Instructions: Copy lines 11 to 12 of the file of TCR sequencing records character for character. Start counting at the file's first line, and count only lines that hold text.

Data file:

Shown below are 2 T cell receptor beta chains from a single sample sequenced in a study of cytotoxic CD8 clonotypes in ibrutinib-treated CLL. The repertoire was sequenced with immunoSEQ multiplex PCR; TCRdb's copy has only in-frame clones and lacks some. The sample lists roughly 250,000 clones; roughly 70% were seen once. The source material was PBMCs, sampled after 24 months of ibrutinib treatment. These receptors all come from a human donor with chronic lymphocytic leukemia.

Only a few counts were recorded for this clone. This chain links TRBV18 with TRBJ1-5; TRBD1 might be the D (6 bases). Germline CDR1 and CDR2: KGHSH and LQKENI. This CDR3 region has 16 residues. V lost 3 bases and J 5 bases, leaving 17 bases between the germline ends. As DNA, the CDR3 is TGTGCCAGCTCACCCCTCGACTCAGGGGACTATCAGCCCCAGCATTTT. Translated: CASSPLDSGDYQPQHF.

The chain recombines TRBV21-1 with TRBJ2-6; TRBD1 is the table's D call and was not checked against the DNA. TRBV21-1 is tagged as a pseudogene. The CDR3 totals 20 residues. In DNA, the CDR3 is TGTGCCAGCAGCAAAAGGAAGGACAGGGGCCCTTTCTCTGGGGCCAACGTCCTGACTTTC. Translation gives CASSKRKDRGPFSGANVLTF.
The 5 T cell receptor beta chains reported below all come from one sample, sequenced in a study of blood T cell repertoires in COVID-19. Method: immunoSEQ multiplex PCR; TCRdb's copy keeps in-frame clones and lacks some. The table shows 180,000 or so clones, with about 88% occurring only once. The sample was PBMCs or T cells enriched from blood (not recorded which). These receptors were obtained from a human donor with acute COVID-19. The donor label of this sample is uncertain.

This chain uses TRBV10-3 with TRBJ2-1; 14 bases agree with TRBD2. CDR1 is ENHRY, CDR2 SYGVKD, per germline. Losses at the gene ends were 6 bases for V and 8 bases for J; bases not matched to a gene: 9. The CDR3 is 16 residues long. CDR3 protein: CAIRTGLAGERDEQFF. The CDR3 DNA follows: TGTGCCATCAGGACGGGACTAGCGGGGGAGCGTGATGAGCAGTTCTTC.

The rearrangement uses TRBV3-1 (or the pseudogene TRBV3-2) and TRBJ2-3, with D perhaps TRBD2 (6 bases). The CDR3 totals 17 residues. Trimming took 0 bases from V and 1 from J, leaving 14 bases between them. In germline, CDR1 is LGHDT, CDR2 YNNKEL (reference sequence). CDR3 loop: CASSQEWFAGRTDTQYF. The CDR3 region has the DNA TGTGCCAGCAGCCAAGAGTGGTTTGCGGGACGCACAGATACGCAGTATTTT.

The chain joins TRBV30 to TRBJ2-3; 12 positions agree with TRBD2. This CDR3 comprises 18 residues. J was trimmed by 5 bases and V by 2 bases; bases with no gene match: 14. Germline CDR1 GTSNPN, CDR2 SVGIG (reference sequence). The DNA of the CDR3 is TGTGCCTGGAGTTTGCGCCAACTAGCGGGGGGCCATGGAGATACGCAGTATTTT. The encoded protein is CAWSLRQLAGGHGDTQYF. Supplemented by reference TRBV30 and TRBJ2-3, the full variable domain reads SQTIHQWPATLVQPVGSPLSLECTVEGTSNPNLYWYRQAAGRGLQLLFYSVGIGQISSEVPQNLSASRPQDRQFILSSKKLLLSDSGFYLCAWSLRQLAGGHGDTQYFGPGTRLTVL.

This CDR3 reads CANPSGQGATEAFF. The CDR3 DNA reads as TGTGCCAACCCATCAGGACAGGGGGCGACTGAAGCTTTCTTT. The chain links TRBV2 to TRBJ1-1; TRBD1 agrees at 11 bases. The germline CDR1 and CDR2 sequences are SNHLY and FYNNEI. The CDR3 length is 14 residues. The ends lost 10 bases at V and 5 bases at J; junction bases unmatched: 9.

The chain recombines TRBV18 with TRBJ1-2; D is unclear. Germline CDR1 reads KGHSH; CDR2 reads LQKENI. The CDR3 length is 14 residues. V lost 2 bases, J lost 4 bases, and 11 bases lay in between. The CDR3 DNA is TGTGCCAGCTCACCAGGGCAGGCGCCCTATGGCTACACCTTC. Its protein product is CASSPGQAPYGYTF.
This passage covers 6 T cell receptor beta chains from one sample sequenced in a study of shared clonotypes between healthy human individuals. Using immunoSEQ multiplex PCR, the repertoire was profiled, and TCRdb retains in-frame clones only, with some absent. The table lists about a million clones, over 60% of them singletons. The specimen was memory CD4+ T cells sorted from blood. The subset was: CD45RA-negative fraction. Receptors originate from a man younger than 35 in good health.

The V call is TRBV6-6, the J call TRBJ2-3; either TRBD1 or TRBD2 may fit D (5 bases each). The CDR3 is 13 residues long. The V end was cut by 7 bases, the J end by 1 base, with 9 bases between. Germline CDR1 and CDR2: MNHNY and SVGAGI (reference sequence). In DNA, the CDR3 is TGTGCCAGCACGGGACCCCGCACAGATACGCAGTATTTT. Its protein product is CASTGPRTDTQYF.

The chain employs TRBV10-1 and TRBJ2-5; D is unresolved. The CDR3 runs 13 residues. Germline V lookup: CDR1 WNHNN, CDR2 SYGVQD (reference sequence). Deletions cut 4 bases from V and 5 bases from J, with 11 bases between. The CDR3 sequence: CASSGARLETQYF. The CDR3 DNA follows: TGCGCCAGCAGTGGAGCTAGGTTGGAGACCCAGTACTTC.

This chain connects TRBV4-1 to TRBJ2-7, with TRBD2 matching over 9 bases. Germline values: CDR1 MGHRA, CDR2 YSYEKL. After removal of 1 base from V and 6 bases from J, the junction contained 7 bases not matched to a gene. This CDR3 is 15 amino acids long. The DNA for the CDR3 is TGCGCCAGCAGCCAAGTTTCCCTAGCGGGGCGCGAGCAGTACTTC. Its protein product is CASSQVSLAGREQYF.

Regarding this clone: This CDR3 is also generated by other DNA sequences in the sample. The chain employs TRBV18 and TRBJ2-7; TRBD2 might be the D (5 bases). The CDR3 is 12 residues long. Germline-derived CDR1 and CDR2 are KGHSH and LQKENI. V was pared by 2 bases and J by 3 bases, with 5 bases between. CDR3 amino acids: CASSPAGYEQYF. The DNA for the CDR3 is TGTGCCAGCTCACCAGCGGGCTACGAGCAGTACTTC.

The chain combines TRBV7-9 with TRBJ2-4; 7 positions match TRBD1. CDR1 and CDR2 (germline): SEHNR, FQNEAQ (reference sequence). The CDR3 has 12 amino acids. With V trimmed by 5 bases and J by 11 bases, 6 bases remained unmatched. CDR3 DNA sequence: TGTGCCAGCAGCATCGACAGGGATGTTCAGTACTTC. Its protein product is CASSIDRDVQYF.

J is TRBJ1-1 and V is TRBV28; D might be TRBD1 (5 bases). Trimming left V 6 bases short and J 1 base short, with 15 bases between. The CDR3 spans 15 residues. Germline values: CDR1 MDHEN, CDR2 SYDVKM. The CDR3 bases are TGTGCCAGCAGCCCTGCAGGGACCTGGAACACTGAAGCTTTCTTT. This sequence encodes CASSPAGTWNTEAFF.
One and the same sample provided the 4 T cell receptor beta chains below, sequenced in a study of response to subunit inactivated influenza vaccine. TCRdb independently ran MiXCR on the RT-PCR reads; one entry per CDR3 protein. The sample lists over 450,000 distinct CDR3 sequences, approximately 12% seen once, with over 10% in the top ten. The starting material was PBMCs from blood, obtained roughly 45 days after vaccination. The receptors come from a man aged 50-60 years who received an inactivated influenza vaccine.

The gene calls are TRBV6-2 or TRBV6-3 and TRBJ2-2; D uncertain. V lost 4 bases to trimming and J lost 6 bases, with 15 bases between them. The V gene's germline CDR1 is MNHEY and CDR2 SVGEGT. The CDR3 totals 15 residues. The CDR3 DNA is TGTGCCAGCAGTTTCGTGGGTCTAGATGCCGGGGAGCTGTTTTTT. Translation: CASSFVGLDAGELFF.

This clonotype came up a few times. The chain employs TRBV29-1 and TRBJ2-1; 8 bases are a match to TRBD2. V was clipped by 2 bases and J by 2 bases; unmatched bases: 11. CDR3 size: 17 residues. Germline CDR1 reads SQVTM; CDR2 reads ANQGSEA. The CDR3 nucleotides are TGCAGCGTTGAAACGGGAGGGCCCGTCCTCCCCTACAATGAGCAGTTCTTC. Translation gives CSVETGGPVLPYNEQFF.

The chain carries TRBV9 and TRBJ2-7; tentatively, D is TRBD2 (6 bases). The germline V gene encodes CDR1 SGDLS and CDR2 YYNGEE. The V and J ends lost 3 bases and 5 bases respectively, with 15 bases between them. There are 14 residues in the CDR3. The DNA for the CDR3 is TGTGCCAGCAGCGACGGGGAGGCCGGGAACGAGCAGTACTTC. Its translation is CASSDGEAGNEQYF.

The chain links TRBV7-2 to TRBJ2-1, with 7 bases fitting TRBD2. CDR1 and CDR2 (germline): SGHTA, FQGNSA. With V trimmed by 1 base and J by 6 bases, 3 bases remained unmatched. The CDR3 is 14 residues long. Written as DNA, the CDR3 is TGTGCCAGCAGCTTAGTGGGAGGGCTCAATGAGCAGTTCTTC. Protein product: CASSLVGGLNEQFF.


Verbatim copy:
The V call is TRBV6-6, the J call TRBJ2-3; either TRBD1 or TRBD2 may fit D (5 bases each). The CDR3 is 13 residues long. The V end was cut by 7 bases, the J end by 1 base, with 9 bases between. Germline CDR1 and CDR2: MNHNY and SVGAGI (reference sequence). In DNA, the CDR3 is TGTGCCAGCACGGGACCCCGCACAGATACGCAGTATTTT. Its protein product is CASTGPRTDTQYF.

The chain employs TRBV10-1 and TRBJ2-5; D is unresolved. The CDR3 runs 13 residues. Germline V lookup: CDR1 WNHNN, CDR2 SYGVQD (reference sequence). Deletions cut 4 bases from V and 5 bases from J, with 11 bases between. The CDR3 sequence: CASSGARLETQYF. The CDR3 DNA follows: TGCGCCAGCAGTGGAGCTAGGTTGGAGACCCAGTACTTC.